Paul Holmes: Rejoice, We Are Children of God

Sermon by Paul Holmes
April 21, 1996

Rejoice, We Are Children of God

Thanks Sonya, and good morning. Speaking here for the first time, I am reminded of an English sign I saw several years ago in French speaking Africa. It read something like, "If this is your first visit to Burkina Faso, you are welcome to it." Actually I’m glad I’m here and, I guess it’s about time I preached.

A few weeks ago, as I was preparing to go to Ukraine, Sonya announced the theme for Easter. REJOICE. As soon as that one word was out of her mouth, I had completed the sentence, REJOICE, WE ARE CHILDREN OF GOD. That same phrase kept playing through my mind the whole time I was in Ukraine. Is it reasonable that I interpreted this as some sort of call?

The basic message this morning relates to another sort of call, Caren’s call at 2 A.M. My message is simple — that the experience of parenthood has opened for me a whole new understanding of and appreciation for God. Because of this new understanding, I find myself at times overwhelmed and in awe of the love God has for me — and for all of creation.

In preparing this sermon, I had the option of talking more about the tremendous sacrifice God made as Jesus’ parent (and therefore take the lead from the 1st Peter passage) or of talking more about seeing God in the ordinary, as the disciples discovered Jesus in the breaking of bread in the Luke passage. I’m going to talk about both.

Since a first Seekers sermon is supposed to wax a bit autobiographical, I will admit, from the outset, that I have been extremely fortunate in life. Yes, there have been disappointments, setbacks and challenges, but I have always felt loved — by my parents and brothers, extended family, friends and worship community. And for most of my life I have consciously felt loved by God.

Despite my good fortune and a background of having been loved, however, it is only since Sallie, Andrew and Caren have come into my life that I have begun to fully appreciate God and have really begun to understand God’s love.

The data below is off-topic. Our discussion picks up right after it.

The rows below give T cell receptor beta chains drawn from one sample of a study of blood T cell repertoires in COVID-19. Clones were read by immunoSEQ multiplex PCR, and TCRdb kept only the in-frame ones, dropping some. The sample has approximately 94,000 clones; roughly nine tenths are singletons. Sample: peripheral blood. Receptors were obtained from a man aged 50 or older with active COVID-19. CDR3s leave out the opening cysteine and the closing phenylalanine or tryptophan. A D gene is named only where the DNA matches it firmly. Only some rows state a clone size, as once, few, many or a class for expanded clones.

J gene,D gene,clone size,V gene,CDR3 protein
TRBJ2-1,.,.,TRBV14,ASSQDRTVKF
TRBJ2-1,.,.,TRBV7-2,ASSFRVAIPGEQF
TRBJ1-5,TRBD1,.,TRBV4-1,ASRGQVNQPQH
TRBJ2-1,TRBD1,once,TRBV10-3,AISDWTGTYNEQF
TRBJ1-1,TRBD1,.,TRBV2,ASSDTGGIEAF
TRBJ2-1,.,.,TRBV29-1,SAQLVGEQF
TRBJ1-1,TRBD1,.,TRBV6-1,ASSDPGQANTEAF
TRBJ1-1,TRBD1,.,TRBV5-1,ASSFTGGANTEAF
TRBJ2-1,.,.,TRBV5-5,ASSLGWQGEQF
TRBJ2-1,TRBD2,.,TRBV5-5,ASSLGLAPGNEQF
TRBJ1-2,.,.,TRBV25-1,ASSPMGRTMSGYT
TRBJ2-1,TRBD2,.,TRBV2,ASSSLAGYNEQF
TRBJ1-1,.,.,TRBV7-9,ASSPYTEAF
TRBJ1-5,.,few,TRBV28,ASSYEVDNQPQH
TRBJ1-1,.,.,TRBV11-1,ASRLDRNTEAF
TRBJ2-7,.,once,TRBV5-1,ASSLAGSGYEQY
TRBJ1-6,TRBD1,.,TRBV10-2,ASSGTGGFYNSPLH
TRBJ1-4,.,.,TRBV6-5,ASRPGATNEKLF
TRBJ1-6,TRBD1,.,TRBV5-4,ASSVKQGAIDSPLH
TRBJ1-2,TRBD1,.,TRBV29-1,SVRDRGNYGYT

"Anthropomorphic" is a big word attaching human characteristics to things not normally considered human. I tend to attribute a lot of human characteristics to God. That makes Him more accessible to me. Yes, I said "HIM." While I know it’s difficult for some of you here to think of God as Father, that has always been a very positive and useful image for me, particularly since becoming a father myself.

For me, one of the mysteries of God is God’s capacity for love for all creation. When Andrew was born, Sallie and I were totally absorbed in our love for him. When Sallie became pregnant with Caren, our biggest doubt was whether we could ever love another child as much as we loved Andrew. It sounds almost silly to me now, but then it was a deep concern. As Caren developed in Sallie and was born, we felt our love expand, not divide, but actually expand, so we are able to love Caren just as much as we ever loved Andrew.

As miraculous as that experience of our own expanding love has been for me, it pales in comparison to the limitless love that I believe God has for creation. A love for humans, elephants, caterpillars, catalpa, kitty cats and cockroaches. Creation simply shouts God’s love. And what about God’s love that stretches billions of light years beyond anything we humans can even begin to fathom?

Easter is a time to focus on the blessing of forgiveness. But only since becoming a father have I begun to understand how truly incredible the blessing is that God gave us in offering up His son for our sins.

I can’t stand it when Andrew or Caren are hurting. Sallie and I have been extremely fortunate that the kids have been very healthy, but the feelings and worries are there nevertheless. A few years ago, following repeated inner ear infections, Andrew went to Children’s Hospital to have tubes put in his ears. It’s a quick and easy operation, but it does require general anesthesia. When the green robed and masked operating room team came at him, he was scared and screamed to be left alone. As he was forcibly restrained by the staff, his eyes pleaded with me for help. When the anesthesia took hold, the screaming and squirming stopped. It was like the life had been drained from him, and several of the hardest seconds of my life.

As a parent, that experience allowed me to appreciate a tiny fraction of the terror and pain that other parents have felt in actually losing a child. Brenda, Keith, Joan, Doug, Muriel, Ed, Abagail, Gary.

That experience also helps me begin to understand the gift and sacrifice that God made on Good Friday. Looking at this cross in front of us, I cannot imagine anything more excruciating than seeing Andrew or Caren nailed to it and watching as life drained out from them. But what I couldn’t stand is exactly what God the parent did.

God watched as His special child, in some ways God’s only child, died.
(Do you think God ever questioned His own ability to raise Jesus from the dead?)